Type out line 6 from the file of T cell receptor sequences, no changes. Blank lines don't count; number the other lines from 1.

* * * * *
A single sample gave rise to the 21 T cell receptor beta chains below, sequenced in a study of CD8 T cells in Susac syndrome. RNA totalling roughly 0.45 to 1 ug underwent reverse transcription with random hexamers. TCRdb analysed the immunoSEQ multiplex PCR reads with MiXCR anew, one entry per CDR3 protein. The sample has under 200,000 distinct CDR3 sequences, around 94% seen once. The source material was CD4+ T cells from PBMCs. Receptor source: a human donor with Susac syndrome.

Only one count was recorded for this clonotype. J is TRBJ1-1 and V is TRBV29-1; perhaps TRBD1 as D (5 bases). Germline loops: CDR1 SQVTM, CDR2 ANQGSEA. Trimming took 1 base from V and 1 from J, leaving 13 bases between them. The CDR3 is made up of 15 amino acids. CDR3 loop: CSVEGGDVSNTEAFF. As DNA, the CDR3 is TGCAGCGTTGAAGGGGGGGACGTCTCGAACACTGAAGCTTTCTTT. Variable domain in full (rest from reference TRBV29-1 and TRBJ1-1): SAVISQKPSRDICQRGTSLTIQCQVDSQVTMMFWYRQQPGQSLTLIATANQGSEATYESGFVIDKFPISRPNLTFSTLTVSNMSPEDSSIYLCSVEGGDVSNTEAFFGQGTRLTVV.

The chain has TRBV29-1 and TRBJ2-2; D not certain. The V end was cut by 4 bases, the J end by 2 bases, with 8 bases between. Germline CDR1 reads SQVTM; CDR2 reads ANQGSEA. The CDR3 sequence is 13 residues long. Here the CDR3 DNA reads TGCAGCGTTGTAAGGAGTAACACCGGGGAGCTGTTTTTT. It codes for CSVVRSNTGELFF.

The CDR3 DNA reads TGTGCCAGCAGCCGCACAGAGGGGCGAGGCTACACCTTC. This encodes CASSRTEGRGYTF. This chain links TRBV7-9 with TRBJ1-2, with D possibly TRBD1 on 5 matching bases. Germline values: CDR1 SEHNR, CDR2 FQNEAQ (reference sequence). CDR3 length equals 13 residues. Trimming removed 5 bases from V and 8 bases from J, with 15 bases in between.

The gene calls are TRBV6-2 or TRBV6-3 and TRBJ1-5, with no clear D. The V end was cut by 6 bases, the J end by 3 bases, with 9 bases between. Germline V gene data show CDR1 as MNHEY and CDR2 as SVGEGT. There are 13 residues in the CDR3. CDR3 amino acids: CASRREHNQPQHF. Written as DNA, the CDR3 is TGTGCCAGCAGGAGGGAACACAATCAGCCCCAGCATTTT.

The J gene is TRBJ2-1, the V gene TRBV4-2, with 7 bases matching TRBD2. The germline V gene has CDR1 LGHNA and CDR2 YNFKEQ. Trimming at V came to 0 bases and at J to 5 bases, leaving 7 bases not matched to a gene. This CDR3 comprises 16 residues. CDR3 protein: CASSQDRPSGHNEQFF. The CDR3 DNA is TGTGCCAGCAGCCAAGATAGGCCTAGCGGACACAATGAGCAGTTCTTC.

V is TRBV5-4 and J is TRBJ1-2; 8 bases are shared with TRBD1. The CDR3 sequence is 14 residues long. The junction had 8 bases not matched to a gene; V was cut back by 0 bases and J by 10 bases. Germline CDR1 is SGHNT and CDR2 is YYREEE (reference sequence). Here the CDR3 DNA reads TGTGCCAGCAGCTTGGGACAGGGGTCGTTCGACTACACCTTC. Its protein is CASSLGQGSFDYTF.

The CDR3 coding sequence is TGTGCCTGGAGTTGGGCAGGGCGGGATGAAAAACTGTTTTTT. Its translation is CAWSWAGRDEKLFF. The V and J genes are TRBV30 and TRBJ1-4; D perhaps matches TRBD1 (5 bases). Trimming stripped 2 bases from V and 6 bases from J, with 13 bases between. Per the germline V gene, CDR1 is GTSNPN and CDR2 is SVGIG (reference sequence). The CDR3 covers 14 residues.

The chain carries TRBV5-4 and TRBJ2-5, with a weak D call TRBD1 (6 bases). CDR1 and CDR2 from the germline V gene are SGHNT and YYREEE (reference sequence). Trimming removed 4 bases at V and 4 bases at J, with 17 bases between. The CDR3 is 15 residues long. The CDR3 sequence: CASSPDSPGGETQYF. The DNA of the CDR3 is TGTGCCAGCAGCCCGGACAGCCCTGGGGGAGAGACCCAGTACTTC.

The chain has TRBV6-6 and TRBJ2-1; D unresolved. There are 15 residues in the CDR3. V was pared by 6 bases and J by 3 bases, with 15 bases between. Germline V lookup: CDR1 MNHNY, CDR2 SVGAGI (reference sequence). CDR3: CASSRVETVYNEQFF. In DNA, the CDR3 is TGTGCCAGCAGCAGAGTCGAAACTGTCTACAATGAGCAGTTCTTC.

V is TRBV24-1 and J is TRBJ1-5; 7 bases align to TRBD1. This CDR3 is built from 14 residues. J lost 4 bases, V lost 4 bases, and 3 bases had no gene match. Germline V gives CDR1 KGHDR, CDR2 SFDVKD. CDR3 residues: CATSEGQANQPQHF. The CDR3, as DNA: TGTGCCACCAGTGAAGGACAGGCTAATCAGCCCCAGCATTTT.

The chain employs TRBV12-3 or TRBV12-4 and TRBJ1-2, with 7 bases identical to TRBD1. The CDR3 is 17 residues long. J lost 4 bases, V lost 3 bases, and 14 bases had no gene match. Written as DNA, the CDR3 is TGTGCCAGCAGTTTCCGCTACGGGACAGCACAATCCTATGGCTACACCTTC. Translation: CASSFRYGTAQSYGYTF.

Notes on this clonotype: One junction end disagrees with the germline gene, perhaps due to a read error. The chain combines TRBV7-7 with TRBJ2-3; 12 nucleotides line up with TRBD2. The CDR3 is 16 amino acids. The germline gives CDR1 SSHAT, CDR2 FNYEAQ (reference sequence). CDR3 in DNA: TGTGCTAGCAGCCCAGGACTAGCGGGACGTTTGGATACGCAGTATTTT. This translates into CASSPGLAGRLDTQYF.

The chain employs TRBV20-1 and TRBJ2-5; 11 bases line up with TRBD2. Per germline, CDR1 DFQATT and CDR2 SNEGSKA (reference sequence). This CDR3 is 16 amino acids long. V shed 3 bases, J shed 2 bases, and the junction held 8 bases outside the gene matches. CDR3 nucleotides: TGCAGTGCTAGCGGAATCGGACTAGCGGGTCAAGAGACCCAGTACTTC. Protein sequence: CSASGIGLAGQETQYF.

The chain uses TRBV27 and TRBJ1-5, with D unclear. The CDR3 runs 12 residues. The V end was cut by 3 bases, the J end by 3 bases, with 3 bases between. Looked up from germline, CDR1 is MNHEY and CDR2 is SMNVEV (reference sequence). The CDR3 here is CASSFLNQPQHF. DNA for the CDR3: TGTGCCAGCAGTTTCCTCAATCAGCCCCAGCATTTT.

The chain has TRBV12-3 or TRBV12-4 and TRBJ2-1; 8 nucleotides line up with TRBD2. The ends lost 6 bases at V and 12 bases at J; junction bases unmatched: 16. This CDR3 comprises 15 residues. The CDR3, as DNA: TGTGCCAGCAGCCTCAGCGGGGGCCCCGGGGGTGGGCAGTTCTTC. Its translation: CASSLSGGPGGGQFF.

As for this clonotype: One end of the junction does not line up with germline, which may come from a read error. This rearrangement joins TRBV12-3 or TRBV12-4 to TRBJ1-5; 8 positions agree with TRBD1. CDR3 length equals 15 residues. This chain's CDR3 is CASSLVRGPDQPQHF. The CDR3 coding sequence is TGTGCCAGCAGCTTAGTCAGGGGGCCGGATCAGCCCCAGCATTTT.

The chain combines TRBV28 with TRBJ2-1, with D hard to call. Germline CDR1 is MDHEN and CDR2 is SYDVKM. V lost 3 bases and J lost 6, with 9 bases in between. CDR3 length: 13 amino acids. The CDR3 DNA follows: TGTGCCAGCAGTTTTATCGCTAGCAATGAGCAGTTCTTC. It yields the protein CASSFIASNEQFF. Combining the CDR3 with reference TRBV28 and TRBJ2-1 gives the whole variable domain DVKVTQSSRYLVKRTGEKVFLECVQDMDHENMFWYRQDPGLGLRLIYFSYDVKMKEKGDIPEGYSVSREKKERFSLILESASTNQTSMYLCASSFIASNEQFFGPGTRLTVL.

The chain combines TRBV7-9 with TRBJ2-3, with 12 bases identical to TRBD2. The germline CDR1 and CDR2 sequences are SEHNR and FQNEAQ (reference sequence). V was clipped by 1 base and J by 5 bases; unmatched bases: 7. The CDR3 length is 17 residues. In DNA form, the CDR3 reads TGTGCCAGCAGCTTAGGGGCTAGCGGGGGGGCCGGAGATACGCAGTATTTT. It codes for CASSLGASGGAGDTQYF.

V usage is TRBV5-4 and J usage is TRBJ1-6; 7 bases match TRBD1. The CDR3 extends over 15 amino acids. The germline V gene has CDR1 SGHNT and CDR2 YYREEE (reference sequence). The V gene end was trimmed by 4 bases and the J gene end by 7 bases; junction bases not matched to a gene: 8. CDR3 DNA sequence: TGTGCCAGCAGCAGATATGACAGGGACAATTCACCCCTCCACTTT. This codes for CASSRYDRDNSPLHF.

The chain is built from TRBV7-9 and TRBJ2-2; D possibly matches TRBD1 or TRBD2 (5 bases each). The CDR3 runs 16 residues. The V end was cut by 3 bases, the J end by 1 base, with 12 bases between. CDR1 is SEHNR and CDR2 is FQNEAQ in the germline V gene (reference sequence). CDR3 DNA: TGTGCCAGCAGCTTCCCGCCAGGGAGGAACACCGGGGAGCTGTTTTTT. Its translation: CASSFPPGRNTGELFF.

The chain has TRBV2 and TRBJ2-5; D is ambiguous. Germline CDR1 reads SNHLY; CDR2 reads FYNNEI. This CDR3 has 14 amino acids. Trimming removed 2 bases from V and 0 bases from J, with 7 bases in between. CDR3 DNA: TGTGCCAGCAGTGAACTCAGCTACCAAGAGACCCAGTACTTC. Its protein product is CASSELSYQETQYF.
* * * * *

The J gene is TRBJ2-1, the V gene TRBV4-2, with 7 bases matching TRBD2. The germline V gene has CDR1 LGHNA and CDR2 YNFKEQ. Trimming at V came to 0 bases and at J to 5 bases, leaving 7 bases not matched to a gene. This CDR3 comprises 16 residues. CDR3 protein: CASSQDRPSGHNEQFF. The CDR3 DNA is TGTGCCAGCAGCCAAGATAGGCCTAGCGGACACAATGAGCAGTTCTTC.